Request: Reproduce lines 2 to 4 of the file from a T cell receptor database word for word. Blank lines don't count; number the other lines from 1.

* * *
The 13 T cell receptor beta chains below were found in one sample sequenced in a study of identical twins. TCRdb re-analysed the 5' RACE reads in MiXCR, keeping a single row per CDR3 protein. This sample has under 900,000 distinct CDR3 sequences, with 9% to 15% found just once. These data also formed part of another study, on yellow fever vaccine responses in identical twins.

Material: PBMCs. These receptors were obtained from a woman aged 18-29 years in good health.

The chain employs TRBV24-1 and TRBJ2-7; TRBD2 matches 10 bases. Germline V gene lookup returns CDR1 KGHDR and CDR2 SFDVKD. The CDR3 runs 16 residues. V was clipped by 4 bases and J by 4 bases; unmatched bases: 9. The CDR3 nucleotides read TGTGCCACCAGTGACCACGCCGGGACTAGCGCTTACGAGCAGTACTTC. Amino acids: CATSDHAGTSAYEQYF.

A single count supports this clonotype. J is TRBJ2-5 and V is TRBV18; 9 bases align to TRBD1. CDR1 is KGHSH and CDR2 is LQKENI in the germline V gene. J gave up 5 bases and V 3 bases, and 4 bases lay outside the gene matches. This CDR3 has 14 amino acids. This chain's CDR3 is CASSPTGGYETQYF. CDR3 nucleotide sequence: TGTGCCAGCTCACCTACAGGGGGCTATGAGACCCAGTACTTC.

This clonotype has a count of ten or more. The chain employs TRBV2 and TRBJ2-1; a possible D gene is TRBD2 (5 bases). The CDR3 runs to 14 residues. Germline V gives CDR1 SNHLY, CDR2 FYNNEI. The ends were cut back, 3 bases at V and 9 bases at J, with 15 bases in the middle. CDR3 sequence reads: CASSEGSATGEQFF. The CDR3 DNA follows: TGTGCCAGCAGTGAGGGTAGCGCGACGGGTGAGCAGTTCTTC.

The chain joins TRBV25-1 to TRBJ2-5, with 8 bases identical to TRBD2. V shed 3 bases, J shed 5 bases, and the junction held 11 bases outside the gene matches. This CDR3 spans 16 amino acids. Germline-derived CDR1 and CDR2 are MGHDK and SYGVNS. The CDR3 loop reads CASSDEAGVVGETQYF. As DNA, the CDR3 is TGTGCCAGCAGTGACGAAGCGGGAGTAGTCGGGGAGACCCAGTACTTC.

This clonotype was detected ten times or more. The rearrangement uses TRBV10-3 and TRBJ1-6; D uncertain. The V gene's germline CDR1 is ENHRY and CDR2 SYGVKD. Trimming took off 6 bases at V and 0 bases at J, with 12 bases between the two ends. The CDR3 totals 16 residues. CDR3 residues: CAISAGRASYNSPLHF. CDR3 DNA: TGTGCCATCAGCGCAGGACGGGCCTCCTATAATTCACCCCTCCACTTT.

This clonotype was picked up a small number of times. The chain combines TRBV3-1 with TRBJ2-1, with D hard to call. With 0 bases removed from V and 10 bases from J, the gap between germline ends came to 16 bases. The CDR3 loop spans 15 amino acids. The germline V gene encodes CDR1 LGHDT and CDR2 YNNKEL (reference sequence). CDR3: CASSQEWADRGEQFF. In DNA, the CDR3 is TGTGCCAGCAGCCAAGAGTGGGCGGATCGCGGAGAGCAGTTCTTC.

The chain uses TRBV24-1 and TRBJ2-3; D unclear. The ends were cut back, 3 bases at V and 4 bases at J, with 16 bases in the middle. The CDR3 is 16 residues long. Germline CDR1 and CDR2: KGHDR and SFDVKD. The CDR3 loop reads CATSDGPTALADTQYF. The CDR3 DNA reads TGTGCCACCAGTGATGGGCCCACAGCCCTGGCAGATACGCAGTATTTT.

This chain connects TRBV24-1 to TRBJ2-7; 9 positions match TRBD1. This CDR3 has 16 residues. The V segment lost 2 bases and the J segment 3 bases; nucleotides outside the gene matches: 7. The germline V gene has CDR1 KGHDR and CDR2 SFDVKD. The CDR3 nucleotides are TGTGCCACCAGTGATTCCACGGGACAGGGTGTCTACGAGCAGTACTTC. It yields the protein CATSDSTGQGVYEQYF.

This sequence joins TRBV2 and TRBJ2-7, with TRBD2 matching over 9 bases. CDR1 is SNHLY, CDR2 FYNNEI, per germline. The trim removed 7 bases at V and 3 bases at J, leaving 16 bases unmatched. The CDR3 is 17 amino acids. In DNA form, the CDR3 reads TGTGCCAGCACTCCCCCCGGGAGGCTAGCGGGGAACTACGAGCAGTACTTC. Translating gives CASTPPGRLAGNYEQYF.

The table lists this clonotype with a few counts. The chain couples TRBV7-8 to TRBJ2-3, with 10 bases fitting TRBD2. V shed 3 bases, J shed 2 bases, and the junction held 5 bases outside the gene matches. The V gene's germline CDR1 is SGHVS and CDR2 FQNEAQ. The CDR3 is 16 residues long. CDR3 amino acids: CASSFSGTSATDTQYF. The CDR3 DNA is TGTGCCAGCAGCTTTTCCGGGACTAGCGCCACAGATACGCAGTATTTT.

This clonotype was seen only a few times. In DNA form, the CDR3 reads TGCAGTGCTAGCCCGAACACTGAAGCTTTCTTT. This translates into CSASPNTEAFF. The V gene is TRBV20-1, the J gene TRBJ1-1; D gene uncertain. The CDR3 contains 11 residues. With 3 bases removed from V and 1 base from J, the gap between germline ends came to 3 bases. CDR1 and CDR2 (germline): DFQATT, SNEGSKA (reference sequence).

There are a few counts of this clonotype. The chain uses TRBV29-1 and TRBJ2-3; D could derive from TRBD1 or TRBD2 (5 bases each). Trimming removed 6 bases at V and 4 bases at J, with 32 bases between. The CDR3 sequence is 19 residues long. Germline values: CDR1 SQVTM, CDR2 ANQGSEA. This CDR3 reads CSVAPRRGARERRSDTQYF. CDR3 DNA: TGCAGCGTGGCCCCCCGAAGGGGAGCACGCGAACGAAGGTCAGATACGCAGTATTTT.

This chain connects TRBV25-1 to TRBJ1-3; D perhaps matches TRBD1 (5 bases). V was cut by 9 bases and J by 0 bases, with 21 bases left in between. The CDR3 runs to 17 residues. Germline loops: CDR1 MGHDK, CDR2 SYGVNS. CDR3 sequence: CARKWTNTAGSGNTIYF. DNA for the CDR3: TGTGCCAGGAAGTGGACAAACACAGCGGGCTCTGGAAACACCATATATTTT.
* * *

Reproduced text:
Material: PBMCs. These receptors were obtained from a woman aged 18-29 years in good health.

The chain employs TRBV24-1 and TRBJ2-7; TRBD2 matches 10 bases. Germline V gene lookup returns CDR1 KGHDR and CDR2 SFDVKD. The CDR3 runs 16 residues. V was clipped by 4 bases and J by 4 bases; unmatched bases: 9. The CDR3 nucleotides read TGTGCCACCAGTGACCACGCCGGGACTAGCGCTTACGAGCAGTACTTC. Amino acids: CATSDHAGTSAYEQYF.

A single count supports this clonotype. J is TRBJ2-5 and V is TRBV18; 9 bases align to TRBD1. CDR1 is KGHSH and CDR2 is LQKENI in the germline V gene. J gave up 5 bases and V 3 bases, and 4 bases lay outside the gene matches. This CDR3 has 14 amino acids. This chain's CDR3 is CASSPTGGYETQYF. CDR3 nucleotide sequence: TGTGCCAGCTCACCTACAGGGGGCTATGAGACCCAGTACTTC.